Sunday, May 30, 2010

Late Autumn Early Winter Menu

Our latest menu photos are finally back from development after having been tweaked by the eagle-eye of Travis.

These dishes are the next evolution at Piccalilly after we have refined and tweaked things that we like, diners like and just things we wanted to try on the unsuspecting! We have kept a few old favourites on the menu too.

These, as they always do, come from Shellfish On Bruny and the delightful Hedley. The oyster farm is located on the northern shore of Great Bay on Bruny Island. Hedley is a very small producer and has an amazing attention to detail. We think his oysters are the best in Tasmania, and at this time of year they are at their best. The water is very cold at the moment (so Hedley tells us when a wave washes over the top of his waders) and cold water is capable of holding a lot more dissolved oxygen. The more oxygen in the water the more micro-organisms are able to flourish, thereby creating more food for the oysters and causing them to put on fat and condition. We know you know what oysters look like, but we thought Hedley might like to see them on the web and professionally photographed. One oyster is topped with the old favourite – shallot and red wine vinaigrette. We use South Australian Pendleton merlot vinegar; it’s an agro-dulce style and has the most intense deep colour.

The other oyster topping is a honey emulsion. Hedley sources a spikey box honey that the Bruny bees make from flowers that skirt Great Bay overlooking the oysters. We think it’s a nice synergy and the honey tastes beautiful. We emulsify it with lots of black pepper, Ashbolt olive oil and lemon juice.

This has been a staple on the Piccalilly menu for a couple of years. This incarnation, a ceviche, uses some flavours we have paired with kingfish before - yuzu and pickled white radish. This time however we have replaced the soy sauce with white miso. We’ve filtered it to make it clear and gelled it to form a skin. The fish and radish are tangled together, and (here’s the ceviche part) we added a pipette filled with yuzu, chardonnay vinegar and olive oil. The pipette is aimed at the center of the kingfish tangle and when it is squeezed, the acid begins curing the fish. Green chilli oil rounds out the dish.

Fish & Onions.
Local white fish in this case flathead with onions and red onion essence.

The onions:
Brown onions - caramelized and pureed
Spring onions - glazed
Red onions – raw
Shallots – sous vide, raw and crispy
White onions – pickled
Garlic – confit.

The red onion essence is simple but effective. Red onions are roasted in their skins at 250 degrees for 40 minutes, peeled and frozen into a Pacojet canister, frozen and ‘pacotized’. The essence is then simply allowed to defrost in a fine paper filter. The syrupy and sweet liquid that drips through, away from the solids is what we use.

It sounds complicated because there are so many bits, but it’s simply fish with an onion salad and onion sauce.

Beef Tongue.
The tongue is first brined and sous vide for 24 hours at 70 degrees. It’s then cooled and sliced by hand. It is then garnished with lemon panagrata; mustard seed vinaigrette; dry sherry jelly; English mustard butter; parsley emulsion; roast carrot oil; shallot; and currant chutney.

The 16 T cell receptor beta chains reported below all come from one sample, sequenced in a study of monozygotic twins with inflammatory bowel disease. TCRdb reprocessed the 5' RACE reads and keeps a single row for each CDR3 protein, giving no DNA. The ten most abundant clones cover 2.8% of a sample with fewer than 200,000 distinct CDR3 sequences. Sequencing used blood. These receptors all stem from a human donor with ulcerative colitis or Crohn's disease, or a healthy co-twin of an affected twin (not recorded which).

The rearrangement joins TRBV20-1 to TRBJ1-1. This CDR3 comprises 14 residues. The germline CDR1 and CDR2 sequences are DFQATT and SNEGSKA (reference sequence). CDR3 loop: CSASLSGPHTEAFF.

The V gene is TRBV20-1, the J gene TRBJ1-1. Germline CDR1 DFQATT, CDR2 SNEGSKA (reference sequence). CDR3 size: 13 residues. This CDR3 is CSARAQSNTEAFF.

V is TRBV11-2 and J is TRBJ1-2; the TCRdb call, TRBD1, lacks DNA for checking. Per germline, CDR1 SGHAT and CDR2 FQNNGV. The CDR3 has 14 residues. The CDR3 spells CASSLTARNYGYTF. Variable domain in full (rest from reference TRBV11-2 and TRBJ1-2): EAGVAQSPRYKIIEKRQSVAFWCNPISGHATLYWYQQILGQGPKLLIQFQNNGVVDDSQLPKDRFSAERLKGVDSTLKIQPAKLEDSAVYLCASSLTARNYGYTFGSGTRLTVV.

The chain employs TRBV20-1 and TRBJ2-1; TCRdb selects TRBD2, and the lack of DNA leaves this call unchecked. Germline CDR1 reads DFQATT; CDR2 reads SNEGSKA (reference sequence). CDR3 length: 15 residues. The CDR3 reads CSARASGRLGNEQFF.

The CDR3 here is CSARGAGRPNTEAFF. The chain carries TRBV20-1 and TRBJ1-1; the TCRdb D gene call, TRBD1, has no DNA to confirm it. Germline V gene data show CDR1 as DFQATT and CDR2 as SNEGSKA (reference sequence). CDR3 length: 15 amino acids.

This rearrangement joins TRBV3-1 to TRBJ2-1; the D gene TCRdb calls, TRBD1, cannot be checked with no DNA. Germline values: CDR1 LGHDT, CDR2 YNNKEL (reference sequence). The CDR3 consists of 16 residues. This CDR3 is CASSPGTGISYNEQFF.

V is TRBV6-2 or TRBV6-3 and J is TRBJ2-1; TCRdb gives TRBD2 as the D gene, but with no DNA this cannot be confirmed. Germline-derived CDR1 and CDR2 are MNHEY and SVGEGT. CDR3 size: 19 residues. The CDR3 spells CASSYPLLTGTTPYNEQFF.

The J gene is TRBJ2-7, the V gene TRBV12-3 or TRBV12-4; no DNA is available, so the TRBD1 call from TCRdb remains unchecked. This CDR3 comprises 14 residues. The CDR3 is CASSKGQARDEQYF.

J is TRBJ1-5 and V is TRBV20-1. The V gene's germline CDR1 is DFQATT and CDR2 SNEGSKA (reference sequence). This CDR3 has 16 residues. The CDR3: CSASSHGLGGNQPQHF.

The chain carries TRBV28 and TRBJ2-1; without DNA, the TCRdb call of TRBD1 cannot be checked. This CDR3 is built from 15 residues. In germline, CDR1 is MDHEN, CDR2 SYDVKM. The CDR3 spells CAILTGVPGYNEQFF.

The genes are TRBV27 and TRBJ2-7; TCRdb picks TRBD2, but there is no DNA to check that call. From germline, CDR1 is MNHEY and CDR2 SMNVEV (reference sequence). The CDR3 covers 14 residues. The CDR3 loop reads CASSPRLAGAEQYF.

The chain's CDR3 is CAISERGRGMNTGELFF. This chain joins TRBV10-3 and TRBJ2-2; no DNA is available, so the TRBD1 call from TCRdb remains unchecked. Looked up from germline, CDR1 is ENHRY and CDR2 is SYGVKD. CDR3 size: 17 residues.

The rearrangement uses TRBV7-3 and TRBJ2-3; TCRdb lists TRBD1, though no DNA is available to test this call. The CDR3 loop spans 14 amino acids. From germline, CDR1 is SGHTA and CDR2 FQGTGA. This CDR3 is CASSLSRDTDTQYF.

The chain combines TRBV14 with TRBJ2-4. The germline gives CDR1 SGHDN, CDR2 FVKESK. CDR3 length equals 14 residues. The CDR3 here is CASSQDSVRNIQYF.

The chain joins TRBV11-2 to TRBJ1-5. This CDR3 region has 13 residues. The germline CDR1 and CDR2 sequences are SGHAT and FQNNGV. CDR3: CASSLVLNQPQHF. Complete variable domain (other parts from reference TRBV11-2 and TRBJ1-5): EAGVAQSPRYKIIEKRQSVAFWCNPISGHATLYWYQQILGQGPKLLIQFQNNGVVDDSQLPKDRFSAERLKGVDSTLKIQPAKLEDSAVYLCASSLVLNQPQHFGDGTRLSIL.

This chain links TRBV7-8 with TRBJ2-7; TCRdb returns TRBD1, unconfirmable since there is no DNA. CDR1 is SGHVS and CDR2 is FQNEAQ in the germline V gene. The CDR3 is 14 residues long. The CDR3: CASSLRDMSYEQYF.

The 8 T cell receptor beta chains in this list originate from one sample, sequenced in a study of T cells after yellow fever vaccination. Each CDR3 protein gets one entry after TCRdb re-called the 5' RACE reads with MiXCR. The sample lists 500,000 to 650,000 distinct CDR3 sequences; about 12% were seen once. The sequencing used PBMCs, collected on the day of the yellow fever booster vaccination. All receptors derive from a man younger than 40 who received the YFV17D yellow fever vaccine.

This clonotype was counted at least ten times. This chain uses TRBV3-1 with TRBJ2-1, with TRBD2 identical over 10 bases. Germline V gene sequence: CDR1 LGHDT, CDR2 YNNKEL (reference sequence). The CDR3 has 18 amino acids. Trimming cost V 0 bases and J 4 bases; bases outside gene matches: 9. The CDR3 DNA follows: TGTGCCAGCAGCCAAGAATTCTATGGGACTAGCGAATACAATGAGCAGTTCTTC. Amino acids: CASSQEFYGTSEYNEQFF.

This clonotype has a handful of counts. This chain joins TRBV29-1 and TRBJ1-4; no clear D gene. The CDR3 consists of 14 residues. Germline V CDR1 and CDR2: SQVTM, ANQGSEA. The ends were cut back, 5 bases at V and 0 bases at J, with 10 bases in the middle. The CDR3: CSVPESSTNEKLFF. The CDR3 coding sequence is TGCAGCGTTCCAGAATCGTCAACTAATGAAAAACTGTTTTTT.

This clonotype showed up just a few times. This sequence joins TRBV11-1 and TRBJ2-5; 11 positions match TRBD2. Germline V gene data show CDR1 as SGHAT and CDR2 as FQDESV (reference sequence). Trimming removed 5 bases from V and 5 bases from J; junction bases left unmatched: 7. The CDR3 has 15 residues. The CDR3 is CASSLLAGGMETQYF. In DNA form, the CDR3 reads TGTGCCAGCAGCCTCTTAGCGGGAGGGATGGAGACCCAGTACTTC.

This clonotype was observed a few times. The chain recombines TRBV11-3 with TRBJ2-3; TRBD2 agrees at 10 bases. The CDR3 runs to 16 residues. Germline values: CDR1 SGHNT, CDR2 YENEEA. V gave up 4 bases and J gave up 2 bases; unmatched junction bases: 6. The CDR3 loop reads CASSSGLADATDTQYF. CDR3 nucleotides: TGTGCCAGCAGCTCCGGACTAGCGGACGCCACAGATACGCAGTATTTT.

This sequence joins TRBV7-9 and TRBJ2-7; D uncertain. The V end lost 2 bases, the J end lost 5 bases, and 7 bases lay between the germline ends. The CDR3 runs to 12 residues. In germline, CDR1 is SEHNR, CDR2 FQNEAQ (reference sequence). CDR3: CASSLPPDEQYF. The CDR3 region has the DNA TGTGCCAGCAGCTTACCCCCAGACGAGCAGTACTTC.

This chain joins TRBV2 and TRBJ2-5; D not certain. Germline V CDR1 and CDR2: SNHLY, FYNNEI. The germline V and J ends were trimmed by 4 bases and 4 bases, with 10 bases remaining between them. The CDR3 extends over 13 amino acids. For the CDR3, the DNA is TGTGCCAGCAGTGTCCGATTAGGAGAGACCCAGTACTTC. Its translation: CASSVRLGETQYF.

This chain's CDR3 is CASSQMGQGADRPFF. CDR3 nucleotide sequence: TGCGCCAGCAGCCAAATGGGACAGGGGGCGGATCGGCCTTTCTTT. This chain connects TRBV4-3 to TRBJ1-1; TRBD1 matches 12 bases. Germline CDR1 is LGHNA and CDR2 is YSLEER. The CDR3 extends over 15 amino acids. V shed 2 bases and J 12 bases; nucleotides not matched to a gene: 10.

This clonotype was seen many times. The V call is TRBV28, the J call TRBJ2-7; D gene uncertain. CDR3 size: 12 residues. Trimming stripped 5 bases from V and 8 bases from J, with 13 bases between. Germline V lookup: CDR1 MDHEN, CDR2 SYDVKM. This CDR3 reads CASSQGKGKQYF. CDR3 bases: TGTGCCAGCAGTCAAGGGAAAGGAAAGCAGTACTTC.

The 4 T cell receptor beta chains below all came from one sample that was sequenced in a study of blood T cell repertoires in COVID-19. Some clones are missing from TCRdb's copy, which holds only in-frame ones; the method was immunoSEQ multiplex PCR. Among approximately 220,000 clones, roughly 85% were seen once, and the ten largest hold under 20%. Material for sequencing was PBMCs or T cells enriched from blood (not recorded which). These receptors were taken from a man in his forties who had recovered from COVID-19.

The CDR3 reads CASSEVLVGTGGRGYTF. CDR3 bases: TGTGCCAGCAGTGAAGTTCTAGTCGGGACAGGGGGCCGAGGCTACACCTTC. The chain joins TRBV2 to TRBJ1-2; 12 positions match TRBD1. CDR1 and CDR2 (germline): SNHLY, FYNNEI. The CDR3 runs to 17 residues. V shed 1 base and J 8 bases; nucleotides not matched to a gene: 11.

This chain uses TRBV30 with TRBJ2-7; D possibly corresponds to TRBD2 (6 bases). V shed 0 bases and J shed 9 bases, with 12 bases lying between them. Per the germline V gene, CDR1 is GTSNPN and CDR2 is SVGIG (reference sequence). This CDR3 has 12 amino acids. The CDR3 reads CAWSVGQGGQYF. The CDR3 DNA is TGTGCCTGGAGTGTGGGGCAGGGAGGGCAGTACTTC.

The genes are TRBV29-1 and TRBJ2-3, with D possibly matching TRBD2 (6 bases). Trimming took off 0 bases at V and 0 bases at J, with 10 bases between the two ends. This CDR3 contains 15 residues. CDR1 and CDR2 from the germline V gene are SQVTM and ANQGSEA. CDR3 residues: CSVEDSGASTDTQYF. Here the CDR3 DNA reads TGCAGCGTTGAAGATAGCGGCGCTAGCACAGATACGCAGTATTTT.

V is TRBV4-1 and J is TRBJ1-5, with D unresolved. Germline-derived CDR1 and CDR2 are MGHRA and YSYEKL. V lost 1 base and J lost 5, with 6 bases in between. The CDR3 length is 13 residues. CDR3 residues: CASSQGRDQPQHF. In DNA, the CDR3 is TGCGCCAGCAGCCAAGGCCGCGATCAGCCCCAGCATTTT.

Tongue is a very fatty and rich meat so it needs something to cut it. The flavours all match tongue well and we have just played with textures. Crunchy, soft, oily, meaty etc.

The goat is the evolution of our last Mediterranean-inspired dish. We have kept the chickpea and garlic puree and cucumber, but have added a kind of tabbouleh. Black rice, pearl barley, burghul, faro, and black, red and white quinoa are combined and mixed with parsley oil. Also labneh, mint and a little brown chicken reduction. (Labneh is a Middle-Eastern yoghurt cheese)

The cucumber is a simple foam of juiced cucumber and salt. Cucumber contains a lot of natural lectin, a natural emulsifier that holds a frothy foam - in fact all melons do (yes, cucumber is a melon). Watermelon works very well like this. Egg yolks also have high levels of lectin hence they hold a foam – for example in a  sabayon for the start of a sponge cake.

The goat shoulder is cooked sous vide on the bone for around 30 hours (depending on size) at 68 degrees. It’s then torn up by hand and flashed in a very hot pan to crisp it slightly.

Goat and tebbouleh, simple!

Daube of beef isn’t an evolution from the last menu, as such. More a devolution. The last version was comprised of the same items minus the potatoes but we gelled the horseradish custard. This time its back to its bare form. The beef is Nicholls Rivulet Organic spare rib and cooked sous vide for around 40 hours. The red wine and shallot sauce is probably the richest we have ever served at Piccalilly  and it is paired with confit potatoes and baked shallots.

Banana Smoothie.
Kind of a combination of a smoothie and a banana split - we have malt powder, toasted walnuts and banana milk froth; and banana mousse made from whipped cream and confit bananas and caramalised milk ice cream. The lactose in the milk, along with a little bit of sugar caramalises over a long period of time (12-14 hours) on a very low heat. The sweetness is balanced by naturally occurring fatty acid and lactic acid that reduce during cooking and add a slight tartness.

Thai-spiced Sago with Rhubarb.
To start this one we infuse milk with chilli, lemongrass, star anise, clove, ginger and kaffir lime leaves for a couple of hours. We then soak and cook the sago in the infused milk once the aromatics are sieved out.

Nicholls Rivulet Organic Rhubarb (yes they produce beef and rhubarb) is poached very gently at 85 degrees for about 5 minutes with some ginger and vanilla.

The dish is finished with vanilla crème anglaise.

Yoghurt Pannacotta with Various Textures of Yoghurt.
We use both cow and sheep milk yoghurt in this dish. The star of the show, the pannacotta is made from sheep’s milk. We use the Meredith’s pot-set variety, which comes in very thick - reminiscent of good buffalo mozzarella. It is very fatty and much sweeter than cow’s milk yoghurt, but still sour enough. We infuse it with tonka bean and vanilla and add a tiny amount of gelatin. It barely requires gelatin because it’s so thick to start with.